The Four Flavors of Respect
[This one comes from a reader’s request and written with the martial artist in mind.]
The dictionary defines “respect” as being esteemed or honored. Why is one esteemed or honored? Because of some personal quality or achievement.
1. Fear is Not the Same as Respect. Too many people confuse fear with respect. When I was eight years old, my first martial arts teacher, a former Green Beret, described to us the popping noise it made when he cut the throats of Viet Cong soldiers with piano wire. His senior students were creepy, too, all big fans of choke holds and neck throws. I was scared of them – eight years old! – and quit after a year. They were not what I wanted to become. If you are a bully of a teacher, your students will fear you and you will attract students who want others to fear them. They will never hold you in high esteem, only your fighting skills. The same holds true for people in leadership roles in any walk of life.
2. Personal Integrity. On the other hand, if you have personal integrity, you will attract those who respect you, not just your skill set. As Grandmaster Wong Kiew Kit writes about kung fu masters:
“The most important quality, however, the quality that distinguishes true masters, is that they teach and practice high moral values. Some people may be very competent in their art, and may even teach well, but if they swear and curse, seldom keep their word, glorify aggressive fighting or are fond of sleeping with other people’s wives, it is best to stay clear of them.”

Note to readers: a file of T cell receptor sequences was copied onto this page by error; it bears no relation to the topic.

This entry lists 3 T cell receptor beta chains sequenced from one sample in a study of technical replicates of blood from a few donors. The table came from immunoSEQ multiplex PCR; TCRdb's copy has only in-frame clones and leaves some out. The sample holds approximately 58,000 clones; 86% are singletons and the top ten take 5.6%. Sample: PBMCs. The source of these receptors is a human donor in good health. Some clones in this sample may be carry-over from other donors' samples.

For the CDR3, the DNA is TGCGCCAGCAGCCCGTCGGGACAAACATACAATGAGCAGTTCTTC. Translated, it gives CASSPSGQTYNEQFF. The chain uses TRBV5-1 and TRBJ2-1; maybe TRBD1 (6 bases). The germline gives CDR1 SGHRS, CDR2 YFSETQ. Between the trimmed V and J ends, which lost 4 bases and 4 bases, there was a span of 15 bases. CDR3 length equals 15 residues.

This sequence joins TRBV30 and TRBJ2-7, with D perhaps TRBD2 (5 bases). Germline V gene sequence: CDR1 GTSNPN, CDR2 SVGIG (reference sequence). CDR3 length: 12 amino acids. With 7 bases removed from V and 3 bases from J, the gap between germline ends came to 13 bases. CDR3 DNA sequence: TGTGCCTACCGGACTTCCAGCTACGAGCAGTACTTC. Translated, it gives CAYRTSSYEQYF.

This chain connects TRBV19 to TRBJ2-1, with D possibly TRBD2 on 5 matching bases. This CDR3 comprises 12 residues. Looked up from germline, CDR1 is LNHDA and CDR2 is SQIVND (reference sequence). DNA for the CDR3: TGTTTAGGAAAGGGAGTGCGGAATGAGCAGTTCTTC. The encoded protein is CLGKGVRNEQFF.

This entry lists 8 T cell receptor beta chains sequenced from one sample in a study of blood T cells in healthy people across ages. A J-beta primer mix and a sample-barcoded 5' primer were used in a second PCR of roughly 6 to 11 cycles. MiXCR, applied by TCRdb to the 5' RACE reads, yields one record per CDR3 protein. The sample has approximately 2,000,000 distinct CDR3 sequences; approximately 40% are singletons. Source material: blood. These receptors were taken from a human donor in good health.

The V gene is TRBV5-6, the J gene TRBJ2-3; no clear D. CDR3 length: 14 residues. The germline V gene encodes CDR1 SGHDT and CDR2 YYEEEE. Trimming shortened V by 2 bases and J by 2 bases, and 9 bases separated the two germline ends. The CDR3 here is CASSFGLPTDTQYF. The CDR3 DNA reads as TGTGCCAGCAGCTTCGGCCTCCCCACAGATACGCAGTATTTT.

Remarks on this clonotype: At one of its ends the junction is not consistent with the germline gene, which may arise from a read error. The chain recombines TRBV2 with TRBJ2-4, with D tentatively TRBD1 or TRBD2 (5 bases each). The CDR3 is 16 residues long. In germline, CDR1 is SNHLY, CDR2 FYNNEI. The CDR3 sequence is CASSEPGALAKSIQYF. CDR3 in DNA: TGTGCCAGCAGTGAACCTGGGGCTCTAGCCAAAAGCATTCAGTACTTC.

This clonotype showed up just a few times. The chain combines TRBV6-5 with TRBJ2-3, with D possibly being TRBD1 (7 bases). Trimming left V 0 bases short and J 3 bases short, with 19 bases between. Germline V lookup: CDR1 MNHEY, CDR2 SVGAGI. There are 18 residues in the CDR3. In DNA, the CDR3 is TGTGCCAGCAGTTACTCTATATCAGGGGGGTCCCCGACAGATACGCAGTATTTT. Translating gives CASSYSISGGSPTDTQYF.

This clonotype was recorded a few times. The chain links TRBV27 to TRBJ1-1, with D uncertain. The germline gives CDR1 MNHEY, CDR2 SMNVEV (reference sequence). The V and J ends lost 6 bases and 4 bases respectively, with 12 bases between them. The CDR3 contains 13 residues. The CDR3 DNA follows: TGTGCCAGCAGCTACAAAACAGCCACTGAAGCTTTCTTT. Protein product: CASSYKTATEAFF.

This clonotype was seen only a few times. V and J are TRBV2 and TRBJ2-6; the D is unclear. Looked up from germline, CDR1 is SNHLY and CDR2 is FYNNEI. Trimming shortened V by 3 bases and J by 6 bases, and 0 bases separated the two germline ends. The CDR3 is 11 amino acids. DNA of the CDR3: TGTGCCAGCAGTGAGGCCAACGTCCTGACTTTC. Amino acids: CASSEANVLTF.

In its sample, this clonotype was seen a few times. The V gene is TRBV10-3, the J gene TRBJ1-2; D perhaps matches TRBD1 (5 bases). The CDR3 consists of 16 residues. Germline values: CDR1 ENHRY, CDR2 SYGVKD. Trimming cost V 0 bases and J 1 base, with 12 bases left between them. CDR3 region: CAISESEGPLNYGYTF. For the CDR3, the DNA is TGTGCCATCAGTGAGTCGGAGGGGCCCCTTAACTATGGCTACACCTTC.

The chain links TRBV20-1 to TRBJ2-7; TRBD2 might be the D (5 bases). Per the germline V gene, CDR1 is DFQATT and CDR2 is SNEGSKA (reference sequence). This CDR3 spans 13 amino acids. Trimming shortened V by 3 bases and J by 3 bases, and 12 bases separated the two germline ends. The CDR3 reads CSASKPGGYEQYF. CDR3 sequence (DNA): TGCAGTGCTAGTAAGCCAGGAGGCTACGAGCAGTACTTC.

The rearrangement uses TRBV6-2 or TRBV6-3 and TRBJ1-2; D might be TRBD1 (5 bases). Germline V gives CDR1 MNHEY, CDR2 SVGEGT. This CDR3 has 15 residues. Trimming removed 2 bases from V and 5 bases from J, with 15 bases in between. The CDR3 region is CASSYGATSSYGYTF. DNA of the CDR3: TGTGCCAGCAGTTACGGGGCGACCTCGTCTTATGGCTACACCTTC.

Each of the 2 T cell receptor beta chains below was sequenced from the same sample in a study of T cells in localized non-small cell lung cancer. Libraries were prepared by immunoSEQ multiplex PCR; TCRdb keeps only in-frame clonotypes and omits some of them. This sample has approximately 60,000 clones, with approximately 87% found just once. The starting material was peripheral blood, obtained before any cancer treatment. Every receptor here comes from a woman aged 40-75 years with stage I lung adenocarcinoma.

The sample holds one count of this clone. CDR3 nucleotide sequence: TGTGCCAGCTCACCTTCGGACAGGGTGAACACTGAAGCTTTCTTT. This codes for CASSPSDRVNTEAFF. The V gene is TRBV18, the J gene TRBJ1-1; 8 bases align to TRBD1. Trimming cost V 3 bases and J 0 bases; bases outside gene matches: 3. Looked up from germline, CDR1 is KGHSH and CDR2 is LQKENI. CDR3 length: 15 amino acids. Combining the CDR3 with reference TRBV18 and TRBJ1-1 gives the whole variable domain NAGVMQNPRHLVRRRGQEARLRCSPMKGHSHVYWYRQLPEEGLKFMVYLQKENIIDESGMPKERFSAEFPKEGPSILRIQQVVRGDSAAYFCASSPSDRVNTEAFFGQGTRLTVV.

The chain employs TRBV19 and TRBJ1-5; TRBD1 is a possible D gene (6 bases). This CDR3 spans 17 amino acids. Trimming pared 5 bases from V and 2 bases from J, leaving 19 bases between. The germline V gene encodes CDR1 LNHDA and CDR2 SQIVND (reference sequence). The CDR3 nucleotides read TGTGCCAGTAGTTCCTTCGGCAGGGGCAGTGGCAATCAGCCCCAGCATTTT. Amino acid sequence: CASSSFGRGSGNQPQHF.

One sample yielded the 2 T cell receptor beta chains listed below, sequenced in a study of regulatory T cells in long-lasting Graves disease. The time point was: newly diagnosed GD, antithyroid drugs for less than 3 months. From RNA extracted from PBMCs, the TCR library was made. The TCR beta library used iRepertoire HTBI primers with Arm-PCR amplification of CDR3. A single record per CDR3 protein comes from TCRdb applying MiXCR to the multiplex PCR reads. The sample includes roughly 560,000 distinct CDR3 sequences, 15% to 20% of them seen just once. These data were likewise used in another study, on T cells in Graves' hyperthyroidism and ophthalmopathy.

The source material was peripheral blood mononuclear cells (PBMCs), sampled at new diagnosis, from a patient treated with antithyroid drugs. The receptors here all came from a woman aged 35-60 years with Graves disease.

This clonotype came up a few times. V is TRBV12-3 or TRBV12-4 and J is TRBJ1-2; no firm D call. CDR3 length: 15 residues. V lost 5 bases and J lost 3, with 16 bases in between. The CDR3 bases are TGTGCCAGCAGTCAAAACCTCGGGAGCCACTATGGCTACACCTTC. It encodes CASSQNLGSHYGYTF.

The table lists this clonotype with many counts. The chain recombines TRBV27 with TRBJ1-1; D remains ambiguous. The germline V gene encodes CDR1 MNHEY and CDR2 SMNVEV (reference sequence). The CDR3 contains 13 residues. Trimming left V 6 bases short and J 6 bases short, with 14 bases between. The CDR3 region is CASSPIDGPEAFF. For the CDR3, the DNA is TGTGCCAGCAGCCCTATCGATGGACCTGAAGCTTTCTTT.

3. Acknowledging Limits. You demonstrate a third kind of respect every time you practice with your fellow students: respecting each others’ limits. Although different schools have different expectations, each of you has consented to the engagement and agreed that neither of you will do serious injury to the other. You have to learn control of your body, behavior and emotions in order to be an effective student, or else your fellow students will want nothing to do with you. You are one cracked rib or bloody nose away from being shunned. When we slip up (which happens), the better among us apologize, acknowledging that we have crossed a line, in order to defuse the anger that might result. What if we are the subject of the slip-up? We learn to accept the apology without letting the anger bubble up. Our own self-control and respect for our opponents is a major source of others’ true respect for us.
It is this third kind of respect that serves us well off the mat. Kung fu philosophy disfavors mercilessness when it is not needed. Do the minimum damage to achieve your goal – like the tai chi master brushing an opponent away like a fly, or a master of joint locks immobilizing without shattering limbs. That is respect for your art and even the humanity of your opponent. If you show that kind of respect for your opponent, you are likely to de-escalate the conflict. After all, if he is afraid you will injure him, he is likely to lash out in self-preservation. He is likely to respond to your disrespect with his own.
4. Respect the Consequences. On the other hand, at some time in our lives all of us have to fight hard for something off the mat. If the situation is so bad you cannot fight with respect for your opponent, at least respect the consequences. If you seriously injure someone you may face jail time. If you act viciously it invites revenge. If you develop a reputation for amoral ruthlessness it makes people wary of you, not respectful. Although you may have to take a tough line, do it carefully and with forethought.